5) Water curtain on glass : Since water pump failed, we though we might try having the water flow over glass plate for the required effect. This was ok, but not that great since water was cohesive with glass plate and tended to form streams very quickly in the flow.

6)Water Sprinkler : we dabbled with this idea, since we read Disney uses water sprinklers to create screen. We had major resource crunch since this it would require an outdoor and dark environment.

7) Dry ice in boiling water: Procuring dry ice was very difficult task in mumbai, but we finally managed to get it, which gave us hope back. When dry ice was put in water the effect was very good, that we could practically think of creating a fog screen. To increase the intensity we boiled the water. Voila ! the result was amazing, all we had to do now was to create a laminar flow.

8)Designed less than $2 fog machine :  we set down to design our own fog machine. the protype was drawn on paper as shown in pics

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To make it look like Iron Man’s Tony Stark we had to include Kinect into our arsenal. To be able to create a wow factor, we had to incorporate custom gestures into our project. Thankfully, a recently updated Kinect Toolbox library came to our rescue. A gesture is represented as a union of some defined states and each state is described in terms of the relative position of the skeleton joints. For example, in the zoom in action that we implemented, the initial state is when both the hand palm joints are close together in front of the abdomen and the final state is when they are well separated from each other. The initial state translates to the following skeleton description –

  • Z-coordinate of the right and the left hand palm joint is less than the Z coordinate of the abdomen joint (i.e. they are in front of the abdomen)
  • Y-coordinate of the right and the left hand palm joint is less than the Y coordinate of Head joint but greater than the Y coordinate of the hip joint (i.e. they are positioned in between head and hip joints)
  • X- coordinate of the right and the left hand palm joint is within a given threshold and is less than the X coordinate of the respective hand elbow(i.e. they are held close to each other and are positioned in between the two elbows)

Similar is the description of the final state where the Z coordinate and the Y coordinate description is the same as above, only the X-coordinate description changes so as to denote that the hand joints are now well separated and are to the right and left of the right and left hand respectively. The overall code compiles like a gesture in which initially both the palms are close to each other and then you move them in opposite directions. The GestureFactory of Kinect Toolbox executes itself at regular intervals and checks for the presence of a gesture which has been defined in its list.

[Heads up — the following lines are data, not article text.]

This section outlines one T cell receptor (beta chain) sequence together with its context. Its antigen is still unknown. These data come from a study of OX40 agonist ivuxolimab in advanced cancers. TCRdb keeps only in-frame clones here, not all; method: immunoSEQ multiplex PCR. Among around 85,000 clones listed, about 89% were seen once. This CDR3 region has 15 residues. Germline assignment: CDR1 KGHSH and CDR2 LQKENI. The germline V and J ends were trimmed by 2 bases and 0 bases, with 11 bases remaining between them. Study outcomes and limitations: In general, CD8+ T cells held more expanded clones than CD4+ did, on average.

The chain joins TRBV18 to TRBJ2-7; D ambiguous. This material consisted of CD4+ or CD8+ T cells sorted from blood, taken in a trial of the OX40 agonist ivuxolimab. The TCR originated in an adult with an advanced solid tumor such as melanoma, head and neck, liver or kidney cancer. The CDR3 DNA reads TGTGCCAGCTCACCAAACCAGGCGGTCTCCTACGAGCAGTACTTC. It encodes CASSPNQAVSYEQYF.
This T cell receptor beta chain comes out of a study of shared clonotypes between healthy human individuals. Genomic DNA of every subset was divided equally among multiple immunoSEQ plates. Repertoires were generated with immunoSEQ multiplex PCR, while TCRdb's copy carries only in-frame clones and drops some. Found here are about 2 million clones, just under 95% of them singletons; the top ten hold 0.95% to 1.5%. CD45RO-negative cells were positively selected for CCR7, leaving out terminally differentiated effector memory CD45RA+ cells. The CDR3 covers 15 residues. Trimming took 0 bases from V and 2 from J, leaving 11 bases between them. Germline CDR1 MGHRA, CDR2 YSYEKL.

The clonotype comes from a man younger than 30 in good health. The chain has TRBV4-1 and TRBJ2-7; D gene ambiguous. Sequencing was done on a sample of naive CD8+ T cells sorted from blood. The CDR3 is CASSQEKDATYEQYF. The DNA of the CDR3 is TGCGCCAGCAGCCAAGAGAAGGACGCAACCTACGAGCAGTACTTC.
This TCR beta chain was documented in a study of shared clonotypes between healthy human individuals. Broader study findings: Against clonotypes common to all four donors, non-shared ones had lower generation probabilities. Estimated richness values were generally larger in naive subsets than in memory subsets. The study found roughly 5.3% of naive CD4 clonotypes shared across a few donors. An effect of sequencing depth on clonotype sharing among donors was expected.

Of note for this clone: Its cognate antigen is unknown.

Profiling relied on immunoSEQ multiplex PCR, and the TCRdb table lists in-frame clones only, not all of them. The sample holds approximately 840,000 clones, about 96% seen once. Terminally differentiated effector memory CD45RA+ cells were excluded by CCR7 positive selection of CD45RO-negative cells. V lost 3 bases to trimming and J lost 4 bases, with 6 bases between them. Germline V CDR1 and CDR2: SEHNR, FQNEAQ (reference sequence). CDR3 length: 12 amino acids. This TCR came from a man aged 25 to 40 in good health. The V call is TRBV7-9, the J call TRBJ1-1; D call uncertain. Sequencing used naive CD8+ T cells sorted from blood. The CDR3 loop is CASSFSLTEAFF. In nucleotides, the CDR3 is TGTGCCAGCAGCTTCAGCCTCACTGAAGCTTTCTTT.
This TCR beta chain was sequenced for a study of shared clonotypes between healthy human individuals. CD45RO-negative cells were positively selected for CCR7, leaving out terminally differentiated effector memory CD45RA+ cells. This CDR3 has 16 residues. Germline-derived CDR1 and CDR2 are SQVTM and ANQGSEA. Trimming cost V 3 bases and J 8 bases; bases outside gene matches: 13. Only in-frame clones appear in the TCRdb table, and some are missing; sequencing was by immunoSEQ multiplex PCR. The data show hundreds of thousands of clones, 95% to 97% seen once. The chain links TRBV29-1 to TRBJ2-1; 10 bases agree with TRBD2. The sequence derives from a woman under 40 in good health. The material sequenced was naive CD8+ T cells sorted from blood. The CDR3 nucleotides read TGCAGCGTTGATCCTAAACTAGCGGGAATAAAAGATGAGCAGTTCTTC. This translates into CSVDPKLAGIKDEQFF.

To connect these gestures with the actual manipulation of the image and the displayed objects, we worked on with the image manipulation in C#. To enlarge it, we created a new BitmapImage object and copied the original image data onto it. Then we manipulated with the width and the height of the new BitmapImage using simple mathematical operations. This new image was connected to the completion of the gesture recognition event of Kinect, i.e. when the GestureFactory recognizes the zoom in event then it would trigger a function which would display the new Bitmap image in the placeholder of the original image. However, there was one issue with this approach. The human gestures are continuous, they are not like impulses however the image change that computer does is instantaneous. To give a human like feeling, we used Animation option in C#, which would allow the change in image (or zooming in or out) to take place over a course of time so as to give it a continuous feeling.

Similar to this zoom in option, we also deployed the zoom out, image change and swipe option. Image change was notified by the push hand gesture of the right hand, whereas, the swipe option was indicated by a wave gesture of the right hand.

On the D(demo) Day, these gesture control did amaze the audience, however, we noticed that the gesture recognition wasn’t that sound when multiple skeletons were detected. Resolving multiple skeletons and incorporating more new generic gestures would be our work ahead with respect to Kinect coding.